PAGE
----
Posts Tagged ‘financial crisis’

Banks Prepare for Credit Card Defaults

Posted on October 20, 2017 by Laura Lam

Credit card delinquencies increased for three consecutive months, adding to signs that consumers in the U.S. are having a tough time paying their debt.  According to recent reports, credit card data from JPMorgan, Discover Financial Services and Bank of America show that the number of delinquencies is on the rise. The reason for the uptick in the number of people who can’t pay their credit card bills is due to lenders going after consumers with less-than-stellar credit ratings. Although this practice is intended to fuel growth in a low-interest rate environment, the lower credit quality is coming back to bite…

Credit Card Delinquencies on the Rise

Posted on October 18, 2017 by Laura Lam

Credit card delinquency rose for the third straight month in September, data from JPMorgan Chase & Co. and card issuer Discover Financial Services suggested.  The data add to signs that U.S. consumers are struggling amid rising household debt, after bank results last week pointed to an increase in provisions for future losses. September delinquencies for JPMorgan rose 1.22%, while those at Discover Financial were up 1.64% from August. Those at Bank of America also rose 1.56% — the second rise in three months.  Credit quality at several banks appears to be deteriorating as lenders target consumers with worse credit ratings to…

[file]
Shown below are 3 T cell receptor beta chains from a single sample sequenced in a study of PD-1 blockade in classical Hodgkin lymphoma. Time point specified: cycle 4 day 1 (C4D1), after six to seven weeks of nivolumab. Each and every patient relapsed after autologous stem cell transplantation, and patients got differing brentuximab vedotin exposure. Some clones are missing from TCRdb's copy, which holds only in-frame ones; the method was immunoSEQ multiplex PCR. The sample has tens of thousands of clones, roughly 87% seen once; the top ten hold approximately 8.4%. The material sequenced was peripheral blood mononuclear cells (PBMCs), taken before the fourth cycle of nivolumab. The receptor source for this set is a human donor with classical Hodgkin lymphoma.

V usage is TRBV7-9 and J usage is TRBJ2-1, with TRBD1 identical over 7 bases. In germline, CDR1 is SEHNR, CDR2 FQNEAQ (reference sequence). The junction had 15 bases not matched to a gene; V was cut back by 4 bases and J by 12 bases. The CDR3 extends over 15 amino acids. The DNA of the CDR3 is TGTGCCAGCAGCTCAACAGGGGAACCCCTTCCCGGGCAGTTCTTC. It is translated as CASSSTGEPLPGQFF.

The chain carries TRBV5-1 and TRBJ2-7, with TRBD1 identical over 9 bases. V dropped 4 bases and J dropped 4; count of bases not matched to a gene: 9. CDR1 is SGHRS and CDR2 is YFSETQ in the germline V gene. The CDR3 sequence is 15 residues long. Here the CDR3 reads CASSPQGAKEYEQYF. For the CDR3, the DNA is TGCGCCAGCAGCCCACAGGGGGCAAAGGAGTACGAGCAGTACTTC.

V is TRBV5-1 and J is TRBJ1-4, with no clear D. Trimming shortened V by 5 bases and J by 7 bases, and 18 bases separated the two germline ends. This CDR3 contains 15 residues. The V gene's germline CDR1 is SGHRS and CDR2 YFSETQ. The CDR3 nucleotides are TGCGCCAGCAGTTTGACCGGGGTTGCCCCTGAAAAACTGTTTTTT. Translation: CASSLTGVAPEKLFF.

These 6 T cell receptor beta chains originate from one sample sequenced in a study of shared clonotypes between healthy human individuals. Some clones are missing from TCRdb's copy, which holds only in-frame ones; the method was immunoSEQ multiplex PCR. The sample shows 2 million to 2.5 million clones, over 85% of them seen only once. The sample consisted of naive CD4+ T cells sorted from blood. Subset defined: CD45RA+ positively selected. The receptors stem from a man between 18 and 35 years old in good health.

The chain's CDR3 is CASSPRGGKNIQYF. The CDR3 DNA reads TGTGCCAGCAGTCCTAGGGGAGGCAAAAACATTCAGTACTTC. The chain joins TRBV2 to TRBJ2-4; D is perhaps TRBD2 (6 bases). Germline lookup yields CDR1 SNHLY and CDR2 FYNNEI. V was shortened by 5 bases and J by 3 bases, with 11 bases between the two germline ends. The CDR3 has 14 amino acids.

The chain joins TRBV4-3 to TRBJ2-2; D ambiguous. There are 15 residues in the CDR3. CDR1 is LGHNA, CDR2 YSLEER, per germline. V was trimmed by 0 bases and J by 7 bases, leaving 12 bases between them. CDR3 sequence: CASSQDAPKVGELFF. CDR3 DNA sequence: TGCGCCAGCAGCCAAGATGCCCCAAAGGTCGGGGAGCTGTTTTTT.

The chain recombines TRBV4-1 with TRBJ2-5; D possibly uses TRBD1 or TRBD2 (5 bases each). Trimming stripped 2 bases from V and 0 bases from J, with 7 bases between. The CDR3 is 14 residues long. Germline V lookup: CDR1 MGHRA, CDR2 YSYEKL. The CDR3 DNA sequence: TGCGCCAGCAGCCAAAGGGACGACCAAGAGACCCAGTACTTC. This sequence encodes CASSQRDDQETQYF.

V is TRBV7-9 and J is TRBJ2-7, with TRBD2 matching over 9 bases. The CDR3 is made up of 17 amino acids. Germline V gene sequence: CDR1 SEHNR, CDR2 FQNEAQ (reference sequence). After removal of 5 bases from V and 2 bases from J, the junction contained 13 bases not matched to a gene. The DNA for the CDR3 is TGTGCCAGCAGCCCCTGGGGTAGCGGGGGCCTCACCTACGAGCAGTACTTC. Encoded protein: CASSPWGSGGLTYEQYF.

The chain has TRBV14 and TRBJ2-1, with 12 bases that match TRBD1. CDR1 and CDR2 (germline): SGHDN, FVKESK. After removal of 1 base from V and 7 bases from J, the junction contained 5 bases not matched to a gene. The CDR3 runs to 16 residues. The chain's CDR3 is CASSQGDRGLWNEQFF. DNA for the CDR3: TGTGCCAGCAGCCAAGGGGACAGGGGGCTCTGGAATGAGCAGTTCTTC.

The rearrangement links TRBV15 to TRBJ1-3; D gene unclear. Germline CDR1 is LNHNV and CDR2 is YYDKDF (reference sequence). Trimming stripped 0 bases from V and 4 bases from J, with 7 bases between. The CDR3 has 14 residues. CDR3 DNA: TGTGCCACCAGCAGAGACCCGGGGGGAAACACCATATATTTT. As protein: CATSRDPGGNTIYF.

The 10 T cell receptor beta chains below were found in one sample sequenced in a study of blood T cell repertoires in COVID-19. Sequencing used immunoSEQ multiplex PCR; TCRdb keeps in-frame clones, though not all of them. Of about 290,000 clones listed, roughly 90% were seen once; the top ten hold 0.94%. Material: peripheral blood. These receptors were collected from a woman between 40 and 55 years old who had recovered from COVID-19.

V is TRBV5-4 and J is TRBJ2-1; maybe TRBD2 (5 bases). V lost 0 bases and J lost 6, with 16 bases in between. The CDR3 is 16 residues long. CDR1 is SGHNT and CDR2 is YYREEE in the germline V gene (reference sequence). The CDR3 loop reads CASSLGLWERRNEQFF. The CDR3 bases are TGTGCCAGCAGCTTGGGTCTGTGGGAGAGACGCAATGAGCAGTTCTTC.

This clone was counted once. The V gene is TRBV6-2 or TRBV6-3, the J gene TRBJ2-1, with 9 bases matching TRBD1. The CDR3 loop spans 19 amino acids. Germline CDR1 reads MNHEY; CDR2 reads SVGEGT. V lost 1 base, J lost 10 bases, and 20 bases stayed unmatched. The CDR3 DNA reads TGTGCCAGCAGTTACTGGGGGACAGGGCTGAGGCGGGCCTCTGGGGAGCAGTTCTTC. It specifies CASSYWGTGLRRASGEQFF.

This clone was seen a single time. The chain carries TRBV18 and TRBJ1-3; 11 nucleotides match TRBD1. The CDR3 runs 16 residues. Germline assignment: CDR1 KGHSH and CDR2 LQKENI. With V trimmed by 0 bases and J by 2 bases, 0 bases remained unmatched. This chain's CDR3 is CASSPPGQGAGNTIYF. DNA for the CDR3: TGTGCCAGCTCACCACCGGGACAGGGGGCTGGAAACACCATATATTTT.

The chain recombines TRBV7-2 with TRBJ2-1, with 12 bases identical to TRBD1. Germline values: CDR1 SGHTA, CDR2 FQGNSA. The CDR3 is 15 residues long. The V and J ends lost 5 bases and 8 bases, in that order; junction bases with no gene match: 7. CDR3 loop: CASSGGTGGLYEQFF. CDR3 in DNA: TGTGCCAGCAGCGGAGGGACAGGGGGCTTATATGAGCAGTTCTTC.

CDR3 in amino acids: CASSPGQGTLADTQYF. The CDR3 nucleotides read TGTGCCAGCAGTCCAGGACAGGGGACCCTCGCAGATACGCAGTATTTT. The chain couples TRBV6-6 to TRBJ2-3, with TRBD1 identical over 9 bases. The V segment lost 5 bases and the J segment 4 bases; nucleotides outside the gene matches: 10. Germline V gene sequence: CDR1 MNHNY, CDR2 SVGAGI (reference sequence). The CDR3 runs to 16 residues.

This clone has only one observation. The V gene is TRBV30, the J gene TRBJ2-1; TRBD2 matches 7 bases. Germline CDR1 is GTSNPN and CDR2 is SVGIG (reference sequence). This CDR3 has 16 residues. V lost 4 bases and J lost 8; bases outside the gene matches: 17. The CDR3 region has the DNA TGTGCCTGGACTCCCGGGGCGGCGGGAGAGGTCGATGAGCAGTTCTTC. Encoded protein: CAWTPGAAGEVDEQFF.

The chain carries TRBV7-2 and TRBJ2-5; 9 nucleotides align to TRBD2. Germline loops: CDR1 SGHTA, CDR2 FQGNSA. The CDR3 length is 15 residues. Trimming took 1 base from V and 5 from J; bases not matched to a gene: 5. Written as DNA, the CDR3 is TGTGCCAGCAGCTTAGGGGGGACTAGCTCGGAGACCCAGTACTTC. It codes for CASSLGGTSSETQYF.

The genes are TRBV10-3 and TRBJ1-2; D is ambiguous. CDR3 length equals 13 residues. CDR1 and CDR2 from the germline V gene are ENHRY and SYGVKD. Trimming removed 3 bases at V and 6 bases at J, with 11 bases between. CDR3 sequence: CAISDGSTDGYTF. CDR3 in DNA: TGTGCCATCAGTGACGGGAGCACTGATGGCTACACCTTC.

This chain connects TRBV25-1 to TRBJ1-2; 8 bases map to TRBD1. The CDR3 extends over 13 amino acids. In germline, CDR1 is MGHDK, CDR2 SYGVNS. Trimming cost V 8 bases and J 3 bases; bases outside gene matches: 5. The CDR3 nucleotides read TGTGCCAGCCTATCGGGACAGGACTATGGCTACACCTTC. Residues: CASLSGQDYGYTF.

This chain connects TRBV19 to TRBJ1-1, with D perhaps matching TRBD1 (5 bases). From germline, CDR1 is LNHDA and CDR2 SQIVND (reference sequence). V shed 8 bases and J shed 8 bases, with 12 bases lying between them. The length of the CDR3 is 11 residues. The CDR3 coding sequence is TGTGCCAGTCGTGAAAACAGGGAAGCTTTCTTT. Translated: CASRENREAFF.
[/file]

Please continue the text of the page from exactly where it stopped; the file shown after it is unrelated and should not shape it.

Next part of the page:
Banks Rebuilding Positive Image

Posted on October 10, 2017 by Laura Lam

The banking industry’s image with the American public has climbed to its highest point since the 2008 financial meltdown, with 43% now viewing it positively and 30% negatively. But Americans still view banking less positively than they did in the years leading up to the crisis, when it ranked above the average for other industries Gallup measures. The public’s net positive rating of banking — the percentage with a positive view minus the percentage with a negative view of it — slid from +32 in 2007 to -23 in 2009, and bottomed out at -28 in 2010 and 2012. This year’s…

Purchase Lending Hits 10-Year High

Posted on September 12, 2017 by Laura Lam

During the second quarter of 2017, purchase originations jumped significantly even as refinances shrank, according to Black Knight Financial Services’ latest Mortgage Monitor report.  First lien mortgages jumped 20% from the first quarter and 16% from last year to $467 billion in the second quarter. During the second quarter, refis fell 20%, or $37 billion, from the second quarter to 31% of the market share of originations, the lowest level in 16 years.  However, the 57% quarterly surge in purchase originations more than made up for the fall in refis. This is an increase of 6% from last year to $321…

Home Equity Loans on the Rise

Posted on April 11, 2017 by Laura Lam

Mortgage lenders, along with borrowers, are starting to welcome home equity lines of credit back into the market after the loan product began to disappear in the wake of the financial crisis.  Given their growing prominence in the market, a new report from the American Bankers Association’s Consumer Credit Delinquency Bulletin provides a current pulse on the health of the product by looking at delinquencies.  The report looked at both closed-end loans and open-end loans, since home equity loans fall into both categories. Bankrate explains that there are two types of home equity loans: term, or closed-end loans, and lines of credit, open-end loans.  A home equity…